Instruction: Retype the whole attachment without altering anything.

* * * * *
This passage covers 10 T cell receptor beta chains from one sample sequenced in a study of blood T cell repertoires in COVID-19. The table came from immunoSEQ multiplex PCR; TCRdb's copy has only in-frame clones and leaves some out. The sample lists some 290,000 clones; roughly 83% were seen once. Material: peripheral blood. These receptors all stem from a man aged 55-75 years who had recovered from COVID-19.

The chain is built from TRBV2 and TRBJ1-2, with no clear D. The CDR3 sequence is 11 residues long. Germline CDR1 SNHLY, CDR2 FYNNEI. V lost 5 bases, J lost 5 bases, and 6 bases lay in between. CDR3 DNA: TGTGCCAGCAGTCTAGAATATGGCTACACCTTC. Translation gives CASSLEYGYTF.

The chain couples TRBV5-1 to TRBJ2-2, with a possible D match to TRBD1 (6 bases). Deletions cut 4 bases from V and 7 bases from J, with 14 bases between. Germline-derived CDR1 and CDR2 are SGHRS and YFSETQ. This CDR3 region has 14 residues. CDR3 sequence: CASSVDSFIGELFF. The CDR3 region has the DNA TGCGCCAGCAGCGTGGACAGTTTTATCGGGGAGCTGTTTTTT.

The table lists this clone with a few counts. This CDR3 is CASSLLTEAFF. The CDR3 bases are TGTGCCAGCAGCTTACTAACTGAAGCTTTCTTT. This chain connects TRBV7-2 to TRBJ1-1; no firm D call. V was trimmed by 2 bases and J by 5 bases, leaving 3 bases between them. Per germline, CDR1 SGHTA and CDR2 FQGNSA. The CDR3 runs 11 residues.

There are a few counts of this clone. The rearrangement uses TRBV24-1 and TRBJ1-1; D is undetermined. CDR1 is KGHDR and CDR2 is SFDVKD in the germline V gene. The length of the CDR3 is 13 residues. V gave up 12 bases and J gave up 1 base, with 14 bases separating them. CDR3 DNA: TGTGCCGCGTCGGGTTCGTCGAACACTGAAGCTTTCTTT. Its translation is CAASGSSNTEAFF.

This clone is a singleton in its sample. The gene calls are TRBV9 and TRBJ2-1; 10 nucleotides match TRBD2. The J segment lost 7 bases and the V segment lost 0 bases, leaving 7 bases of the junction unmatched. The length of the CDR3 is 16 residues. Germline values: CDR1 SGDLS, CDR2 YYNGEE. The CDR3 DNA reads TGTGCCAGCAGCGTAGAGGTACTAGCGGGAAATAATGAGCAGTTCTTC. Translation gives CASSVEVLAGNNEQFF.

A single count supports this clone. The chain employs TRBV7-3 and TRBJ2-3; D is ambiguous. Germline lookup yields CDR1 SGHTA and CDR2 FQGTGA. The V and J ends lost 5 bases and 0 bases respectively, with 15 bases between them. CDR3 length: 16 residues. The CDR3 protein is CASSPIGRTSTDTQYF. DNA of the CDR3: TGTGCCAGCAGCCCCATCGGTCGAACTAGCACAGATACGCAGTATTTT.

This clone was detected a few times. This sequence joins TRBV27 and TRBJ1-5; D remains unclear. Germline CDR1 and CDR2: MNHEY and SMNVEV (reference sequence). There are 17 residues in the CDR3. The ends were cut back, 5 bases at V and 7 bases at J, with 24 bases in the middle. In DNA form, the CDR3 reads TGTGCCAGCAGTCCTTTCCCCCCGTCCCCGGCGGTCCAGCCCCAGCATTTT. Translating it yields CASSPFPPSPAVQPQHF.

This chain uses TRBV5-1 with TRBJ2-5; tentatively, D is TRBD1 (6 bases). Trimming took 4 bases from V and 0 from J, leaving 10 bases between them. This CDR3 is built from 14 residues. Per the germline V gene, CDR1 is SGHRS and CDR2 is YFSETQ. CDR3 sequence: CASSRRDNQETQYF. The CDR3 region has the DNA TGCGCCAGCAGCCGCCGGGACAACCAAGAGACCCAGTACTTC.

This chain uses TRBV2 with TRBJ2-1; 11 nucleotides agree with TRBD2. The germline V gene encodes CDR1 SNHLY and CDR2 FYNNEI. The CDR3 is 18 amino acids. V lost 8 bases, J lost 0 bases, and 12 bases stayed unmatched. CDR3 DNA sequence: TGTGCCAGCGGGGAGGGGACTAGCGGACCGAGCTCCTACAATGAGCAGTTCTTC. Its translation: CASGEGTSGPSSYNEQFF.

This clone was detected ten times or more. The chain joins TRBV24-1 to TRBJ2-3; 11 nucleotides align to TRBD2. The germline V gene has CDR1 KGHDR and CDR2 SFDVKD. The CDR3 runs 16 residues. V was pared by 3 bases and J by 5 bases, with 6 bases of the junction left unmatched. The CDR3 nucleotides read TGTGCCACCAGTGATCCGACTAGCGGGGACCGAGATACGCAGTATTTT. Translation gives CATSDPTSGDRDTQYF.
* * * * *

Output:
This passage covers 10 T cell receptor beta chains from one sample sequenced in a study of blood T cell repertoires in COVID-19. The table came from immunoSEQ multiplex PCR; TCRdb's copy has only in-frame clones and leaves some out. The sample lists some 290,000 clones; roughly 83% were seen once. Material: peripheral blood. These receptors all stem from a man aged 55-75 years who had recovered from COVID-19.

The chain is built from TRBV2 and TRBJ1-2, with no clear D. The CDR3 sequence is 11 residues long. Germline CDR1 SNHLY, CDR2 FYNNEI. V lost 5 bases, J lost 5 bases, and 6 bases lay in between. CDR3 DNA: TGTGCCAGCAGTCTAGAATATGGCTACACCTTC. Translation gives CASSLEYGYTF.

The chain couples TRBV5-1 to TRBJ2-2, with a possible D match to TRBD1 (6 bases). Deletions cut 4 bases from V and 7 bases from J, with 14 bases between. Germline-derived CDR1 and CDR2 are SGHRS and YFSETQ. This CDR3 region has 14 residues. CDR3 sequence: CASSVDSFIGELFF. The CDR3 region has the DNA TGCGCCAGCAGCGTGGACAGTTTTATCGGGGAGCTGTTTTTT.

The table lists this clone with a few counts. This CDR3 is CASSLLTEAFF. The CDR3 bases are TGTGCCAGCAGCTTACTAACTGAAGCTTTCTTT. This chain connects TRBV7-2 to TRBJ1-1; no firm D call. V was trimmed by 2 bases and J by 5 bases, leaving 3 bases between them. Per germline, CDR1 SGHTA and CDR2 FQGNSA. The CDR3 runs 11 residues.

There are a few counts of this clone. The rearrangement uses TRBV24-1 and TRBJ1-1; D is undetermined. CDR1 is KGHDR and CDR2 is SFDVKD in the germline V gene. The length of the CDR3 is 13 residues. V gave up 12 bases and J gave up 1 base, with 14 bases separating them. CDR3 DNA: TGTGCCGCGTCGGGTTCGTCGAACACTGAAGCTTTCTTT. Its translation is CAASGSSNTEAFF.

This clone is a singleton in its sample. The gene calls are TRBV9 and TRBJ2-1; 10 nucleotides match TRBD2. The J segment lost 7 bases and the V segment lost 0 bases, leaving 7 bases of the junction unmatched. The length of the CDR3 is 16 residues. Germline values: CDR1 SGDLS, CDR2 YYNGEE. The CDR3 DNA reads TGTGCCAGCAGCGTAGAGGTACTAGCGGGAAATAATGAGCAGTTCTTC. Translation gives CASSVEVLAGNNEQFF.

A single count supports this clone. The chain employs TRBV7-3 and TRBJ2-3; D is ambiguous. Germline lookup yields CDR1 SGHTA and CDR2 FQGTGA. The V and J ends lost 5 bases and 0 bases respectively, with 15 bases between them. CDR3 length: 16 residues. The CDR3 protein is CASSPIGRTSTDTQYF. DNA of the CDR3: TGTGCCAGCAGCCCCATCGGTCGAACTAGCACAGATACGCAGTATTTT.

This clone was detected a few times. This sequence joins TRBV27 and TRBJ1-5; D remains unclear. Germline CDR1 and CDR2: MNHEY and SMNVEV (reference sequence). There are 17 residues in the CDR3. The ends were cut back, 5 bases at V and 7 bases at J, with 24 bases in the middle. In DNA form, the CDR3 reads TGTGCCAGCAGTCCTTTCCCCCCGTCCCCGGCGGTCCAGCCCCAGCATTTT. Translating it yields CASSPFPPSPAVQPQHF.

This chain uses TRBV5-1 with TRBJ2-5; tentatively, D is TRBD1 (6 bases). Trimming took 4 bases from V and 0 from J, leaving 10 bases between them. This CDR3 is built from 14 residues. Per the germline V gene, CDR1 is SGHRS and CDR2 is YFSETQ. CDR3 sequence: CASSRRDNQETQYF. The CDR3 region has the DNA TGCGCCAGCAGCCGCCGGGACAACCAAGAGACCCAGTACTTC.

This chain uses TRBV2 with TRBJ2-1; 11 nucleotides agree with TRBD2. The germline V gene encodes CDR1 SNHLY and CDR2 FYNNEI. The CDR3 is 18 amino acids. V lost 8 bases, J lost 0 bases, and 12 bases stayed unmatched. CDR3 DNA sequence: TGTGCCAGCGGGGAGGGGACTAGCGGACCGAGCTCCTACAATGAGCAGTTCTTC. Its translation: CASGEGTSGPSSYNEQFF.

This clone was detected ten times or more. The chain joins TRBV24-1 to TRBJ2-3; 11 nucleotides align to TRBD2. The germline V gene has CDR1 KGHDR and CDR2 SFDVKD. The CDR3 runs 16 residues. V was pared by 3 bases and J by 5 bases, with 6 bases of the junction left unmatched. The CDR3 nucleotides read TGTGCCACCAGTGATCCGACTAGCGGGGACCGAGATACGCAGTATTTT. Translation gives CATSDPTSGDRDTQYF.